The purpose of this study was to measure the instructional effectiveness of digital game-based learning pedagogies in teaching digital citizenship skills to middle school students. These skills included identity exploration in online spaces and online privacy management. The researcher conducted an experiment with a population of seven middle school students at the Boys and Girls Club of Wooster. Over three sessions, participants played Digital Compass, a “butterfly effect” game that places players in real-world scenarios where the combination of decisions made directly affect the story’s outcomes. Participants took a pre- and post-survey that gauged their feelings on statements regarding internet usage preferences, digital safety knowledge, and playing and learning preferences. The survey found that playing Digital Compass significantly changed participants’ outlooks on feeling less important than celebrities they see online, likely due to the game’s exploration of the idea that online content is heavily curated and often not real.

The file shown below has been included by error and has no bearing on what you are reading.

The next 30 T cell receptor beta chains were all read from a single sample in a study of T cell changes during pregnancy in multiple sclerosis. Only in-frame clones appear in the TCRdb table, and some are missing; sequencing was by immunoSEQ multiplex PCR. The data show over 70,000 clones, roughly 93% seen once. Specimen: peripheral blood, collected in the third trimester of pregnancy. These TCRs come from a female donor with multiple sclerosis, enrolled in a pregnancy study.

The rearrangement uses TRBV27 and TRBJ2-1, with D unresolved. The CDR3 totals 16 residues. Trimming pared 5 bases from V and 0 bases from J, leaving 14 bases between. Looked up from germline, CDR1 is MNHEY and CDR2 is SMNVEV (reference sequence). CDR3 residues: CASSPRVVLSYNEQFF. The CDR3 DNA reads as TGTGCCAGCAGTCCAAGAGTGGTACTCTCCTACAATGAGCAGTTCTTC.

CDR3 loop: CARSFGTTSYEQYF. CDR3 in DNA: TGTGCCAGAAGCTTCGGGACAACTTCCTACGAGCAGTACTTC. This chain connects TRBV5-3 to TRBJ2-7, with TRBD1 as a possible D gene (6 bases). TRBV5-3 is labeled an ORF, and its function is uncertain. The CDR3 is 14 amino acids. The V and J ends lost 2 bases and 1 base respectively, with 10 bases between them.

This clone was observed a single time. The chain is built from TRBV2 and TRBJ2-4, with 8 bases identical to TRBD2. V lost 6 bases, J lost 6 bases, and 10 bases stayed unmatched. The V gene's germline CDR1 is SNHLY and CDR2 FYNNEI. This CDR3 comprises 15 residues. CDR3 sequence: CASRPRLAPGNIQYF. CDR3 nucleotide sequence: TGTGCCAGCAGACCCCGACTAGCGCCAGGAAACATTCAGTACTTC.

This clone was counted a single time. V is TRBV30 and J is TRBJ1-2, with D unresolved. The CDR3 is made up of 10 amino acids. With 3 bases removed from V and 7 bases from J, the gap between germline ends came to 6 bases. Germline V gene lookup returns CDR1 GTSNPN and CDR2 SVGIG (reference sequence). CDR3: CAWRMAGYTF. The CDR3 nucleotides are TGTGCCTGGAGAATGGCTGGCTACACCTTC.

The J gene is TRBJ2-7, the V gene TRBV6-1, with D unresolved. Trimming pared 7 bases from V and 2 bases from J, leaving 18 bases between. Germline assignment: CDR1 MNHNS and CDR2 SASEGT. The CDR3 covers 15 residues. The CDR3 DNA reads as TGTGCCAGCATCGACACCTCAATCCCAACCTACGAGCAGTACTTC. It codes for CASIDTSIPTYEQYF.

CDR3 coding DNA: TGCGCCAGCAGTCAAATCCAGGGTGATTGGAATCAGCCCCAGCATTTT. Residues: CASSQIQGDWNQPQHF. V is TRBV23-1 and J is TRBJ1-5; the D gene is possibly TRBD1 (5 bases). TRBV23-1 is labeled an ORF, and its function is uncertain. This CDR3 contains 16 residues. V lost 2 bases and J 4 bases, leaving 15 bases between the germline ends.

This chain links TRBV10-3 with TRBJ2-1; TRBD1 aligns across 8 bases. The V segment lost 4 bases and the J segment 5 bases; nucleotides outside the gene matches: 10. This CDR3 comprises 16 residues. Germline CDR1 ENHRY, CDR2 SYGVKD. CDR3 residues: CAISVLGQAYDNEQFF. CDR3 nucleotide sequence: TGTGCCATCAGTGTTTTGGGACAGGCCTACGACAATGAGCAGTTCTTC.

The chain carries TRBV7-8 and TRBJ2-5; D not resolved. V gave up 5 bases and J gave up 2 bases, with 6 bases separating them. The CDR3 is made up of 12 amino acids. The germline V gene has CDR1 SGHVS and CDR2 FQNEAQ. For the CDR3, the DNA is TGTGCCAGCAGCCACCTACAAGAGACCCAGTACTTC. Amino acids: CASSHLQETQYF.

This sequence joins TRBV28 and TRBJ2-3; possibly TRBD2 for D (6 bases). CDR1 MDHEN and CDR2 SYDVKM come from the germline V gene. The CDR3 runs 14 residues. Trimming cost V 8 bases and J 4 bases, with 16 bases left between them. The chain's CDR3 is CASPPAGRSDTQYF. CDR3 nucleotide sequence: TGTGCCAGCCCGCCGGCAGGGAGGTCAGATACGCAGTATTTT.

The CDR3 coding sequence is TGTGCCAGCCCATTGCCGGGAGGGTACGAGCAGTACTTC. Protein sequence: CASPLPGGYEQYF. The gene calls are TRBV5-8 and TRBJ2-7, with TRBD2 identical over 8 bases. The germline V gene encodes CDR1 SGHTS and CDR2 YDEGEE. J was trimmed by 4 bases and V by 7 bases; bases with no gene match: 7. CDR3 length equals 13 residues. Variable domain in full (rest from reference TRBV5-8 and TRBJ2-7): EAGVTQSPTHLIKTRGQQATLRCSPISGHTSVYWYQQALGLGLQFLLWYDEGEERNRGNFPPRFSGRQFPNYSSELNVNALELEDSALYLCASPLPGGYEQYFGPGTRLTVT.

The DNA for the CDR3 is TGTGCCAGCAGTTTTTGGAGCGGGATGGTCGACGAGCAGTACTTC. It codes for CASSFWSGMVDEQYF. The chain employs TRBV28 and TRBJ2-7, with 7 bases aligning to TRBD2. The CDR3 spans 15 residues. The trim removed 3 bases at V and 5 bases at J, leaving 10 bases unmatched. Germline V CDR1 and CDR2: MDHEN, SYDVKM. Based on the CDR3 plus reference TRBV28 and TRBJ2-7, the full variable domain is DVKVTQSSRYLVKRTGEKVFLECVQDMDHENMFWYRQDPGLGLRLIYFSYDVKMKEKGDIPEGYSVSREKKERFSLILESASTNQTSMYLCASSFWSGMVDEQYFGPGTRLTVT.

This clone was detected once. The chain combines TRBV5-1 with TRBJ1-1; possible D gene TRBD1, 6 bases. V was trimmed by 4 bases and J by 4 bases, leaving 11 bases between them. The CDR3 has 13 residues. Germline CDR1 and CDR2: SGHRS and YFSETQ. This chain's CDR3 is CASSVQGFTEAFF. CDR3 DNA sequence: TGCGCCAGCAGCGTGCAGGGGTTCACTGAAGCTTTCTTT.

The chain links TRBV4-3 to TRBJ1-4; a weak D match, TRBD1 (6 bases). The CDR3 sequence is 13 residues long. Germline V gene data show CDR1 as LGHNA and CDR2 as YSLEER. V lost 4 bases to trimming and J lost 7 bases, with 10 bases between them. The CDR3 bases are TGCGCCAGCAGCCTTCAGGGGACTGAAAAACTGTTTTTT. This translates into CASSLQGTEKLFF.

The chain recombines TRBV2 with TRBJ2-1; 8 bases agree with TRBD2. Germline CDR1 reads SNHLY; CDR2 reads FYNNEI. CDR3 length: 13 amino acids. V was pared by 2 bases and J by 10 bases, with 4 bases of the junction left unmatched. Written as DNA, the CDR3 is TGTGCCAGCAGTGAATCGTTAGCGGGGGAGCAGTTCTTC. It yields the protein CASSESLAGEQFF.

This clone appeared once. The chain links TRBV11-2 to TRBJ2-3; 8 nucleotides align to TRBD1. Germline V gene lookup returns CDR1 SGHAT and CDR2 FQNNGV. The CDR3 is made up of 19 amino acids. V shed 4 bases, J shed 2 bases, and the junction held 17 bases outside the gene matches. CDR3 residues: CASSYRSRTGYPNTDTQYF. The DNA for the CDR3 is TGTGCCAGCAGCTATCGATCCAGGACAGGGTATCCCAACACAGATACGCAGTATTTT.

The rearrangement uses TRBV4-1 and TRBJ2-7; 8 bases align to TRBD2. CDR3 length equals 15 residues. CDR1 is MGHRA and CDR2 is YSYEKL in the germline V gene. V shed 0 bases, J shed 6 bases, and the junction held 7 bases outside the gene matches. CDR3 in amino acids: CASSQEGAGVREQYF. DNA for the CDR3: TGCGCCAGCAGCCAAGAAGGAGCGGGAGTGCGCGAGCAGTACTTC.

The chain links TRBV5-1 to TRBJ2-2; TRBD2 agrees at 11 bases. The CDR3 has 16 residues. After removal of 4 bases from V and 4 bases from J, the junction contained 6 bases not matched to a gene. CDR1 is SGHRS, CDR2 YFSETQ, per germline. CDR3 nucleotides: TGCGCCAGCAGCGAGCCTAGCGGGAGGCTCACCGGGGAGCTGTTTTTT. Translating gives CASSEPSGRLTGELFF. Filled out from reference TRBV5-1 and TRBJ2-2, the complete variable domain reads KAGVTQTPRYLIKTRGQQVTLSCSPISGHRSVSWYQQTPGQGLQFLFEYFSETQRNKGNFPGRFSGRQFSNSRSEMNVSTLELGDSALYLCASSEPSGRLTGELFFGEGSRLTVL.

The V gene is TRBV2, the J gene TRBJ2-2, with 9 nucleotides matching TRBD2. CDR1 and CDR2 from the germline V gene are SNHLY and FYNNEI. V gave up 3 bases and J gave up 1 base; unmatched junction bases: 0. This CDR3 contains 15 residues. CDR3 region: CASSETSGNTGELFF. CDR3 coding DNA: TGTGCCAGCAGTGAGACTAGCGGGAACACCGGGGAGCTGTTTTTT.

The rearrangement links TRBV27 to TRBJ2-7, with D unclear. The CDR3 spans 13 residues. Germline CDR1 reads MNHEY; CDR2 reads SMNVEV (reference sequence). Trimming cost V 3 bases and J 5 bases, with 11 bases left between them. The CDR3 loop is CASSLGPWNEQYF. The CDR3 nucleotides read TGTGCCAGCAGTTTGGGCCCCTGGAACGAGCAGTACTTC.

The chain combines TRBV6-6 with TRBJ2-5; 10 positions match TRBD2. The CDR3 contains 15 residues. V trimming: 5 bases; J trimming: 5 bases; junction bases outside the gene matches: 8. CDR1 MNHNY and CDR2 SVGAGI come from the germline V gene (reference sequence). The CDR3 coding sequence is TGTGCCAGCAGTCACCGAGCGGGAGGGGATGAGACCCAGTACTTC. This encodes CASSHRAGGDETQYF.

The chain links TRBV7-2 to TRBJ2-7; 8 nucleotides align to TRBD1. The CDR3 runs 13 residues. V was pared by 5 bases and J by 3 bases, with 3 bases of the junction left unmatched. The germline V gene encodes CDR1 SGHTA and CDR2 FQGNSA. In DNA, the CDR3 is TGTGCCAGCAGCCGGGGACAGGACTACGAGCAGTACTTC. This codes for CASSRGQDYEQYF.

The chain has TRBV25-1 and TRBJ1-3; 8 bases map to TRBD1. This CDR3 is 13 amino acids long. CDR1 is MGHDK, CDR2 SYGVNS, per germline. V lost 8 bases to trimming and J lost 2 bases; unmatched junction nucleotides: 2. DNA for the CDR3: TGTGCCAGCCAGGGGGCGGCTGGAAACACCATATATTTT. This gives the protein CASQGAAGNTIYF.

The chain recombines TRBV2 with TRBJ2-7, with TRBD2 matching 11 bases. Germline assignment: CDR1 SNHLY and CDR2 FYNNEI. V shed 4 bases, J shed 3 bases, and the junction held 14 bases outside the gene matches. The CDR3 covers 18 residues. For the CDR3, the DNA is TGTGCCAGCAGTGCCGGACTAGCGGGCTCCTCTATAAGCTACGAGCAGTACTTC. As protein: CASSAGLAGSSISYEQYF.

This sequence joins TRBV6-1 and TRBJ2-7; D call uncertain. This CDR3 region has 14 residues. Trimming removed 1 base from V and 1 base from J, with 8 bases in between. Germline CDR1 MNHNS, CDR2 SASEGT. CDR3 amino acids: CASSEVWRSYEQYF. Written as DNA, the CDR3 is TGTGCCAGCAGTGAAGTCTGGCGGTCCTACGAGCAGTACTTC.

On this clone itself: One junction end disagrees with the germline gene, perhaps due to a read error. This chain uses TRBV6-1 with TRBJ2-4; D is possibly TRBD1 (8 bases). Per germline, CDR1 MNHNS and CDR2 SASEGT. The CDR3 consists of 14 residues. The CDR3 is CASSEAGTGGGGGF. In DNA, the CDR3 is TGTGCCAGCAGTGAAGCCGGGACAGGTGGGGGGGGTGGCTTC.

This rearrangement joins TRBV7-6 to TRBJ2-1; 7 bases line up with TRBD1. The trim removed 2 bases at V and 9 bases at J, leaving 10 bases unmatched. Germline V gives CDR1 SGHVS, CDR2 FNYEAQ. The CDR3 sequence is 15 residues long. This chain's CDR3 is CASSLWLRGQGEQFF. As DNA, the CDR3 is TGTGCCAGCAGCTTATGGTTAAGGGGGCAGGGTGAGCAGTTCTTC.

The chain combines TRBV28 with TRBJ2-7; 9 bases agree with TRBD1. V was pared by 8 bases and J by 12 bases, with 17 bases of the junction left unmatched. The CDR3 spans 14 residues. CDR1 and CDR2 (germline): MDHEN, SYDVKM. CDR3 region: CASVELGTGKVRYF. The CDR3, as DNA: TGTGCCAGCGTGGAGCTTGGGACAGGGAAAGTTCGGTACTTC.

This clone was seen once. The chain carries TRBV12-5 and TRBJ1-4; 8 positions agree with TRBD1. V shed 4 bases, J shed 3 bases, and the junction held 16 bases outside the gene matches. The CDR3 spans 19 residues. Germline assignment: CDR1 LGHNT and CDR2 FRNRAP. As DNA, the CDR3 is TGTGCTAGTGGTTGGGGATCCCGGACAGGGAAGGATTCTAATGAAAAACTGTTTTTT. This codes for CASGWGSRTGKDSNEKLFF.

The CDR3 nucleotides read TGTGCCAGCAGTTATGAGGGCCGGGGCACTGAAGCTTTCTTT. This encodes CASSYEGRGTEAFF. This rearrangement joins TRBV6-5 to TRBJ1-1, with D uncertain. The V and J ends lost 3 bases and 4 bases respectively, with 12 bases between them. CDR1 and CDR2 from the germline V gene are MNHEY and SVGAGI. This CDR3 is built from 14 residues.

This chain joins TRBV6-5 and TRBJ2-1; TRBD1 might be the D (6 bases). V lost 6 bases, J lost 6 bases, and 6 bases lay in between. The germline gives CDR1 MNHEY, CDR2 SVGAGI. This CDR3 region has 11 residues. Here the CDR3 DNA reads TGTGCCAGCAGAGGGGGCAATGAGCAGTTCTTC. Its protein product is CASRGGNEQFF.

Pousak, Brian, "We, the Users of the Internet: Using Digital Game-Based Learning to Teach Digital Citizenship Skills to Middle School Students" (2019). Senior Independent Study Theses. Paper 8414.
Educational Technology | Instructional Media Design
digital game-based learning, pedagogy, digital citizenship, online safety, game-based learning, middle school
Bachelor of Arts
Senior Independent Study Thesis
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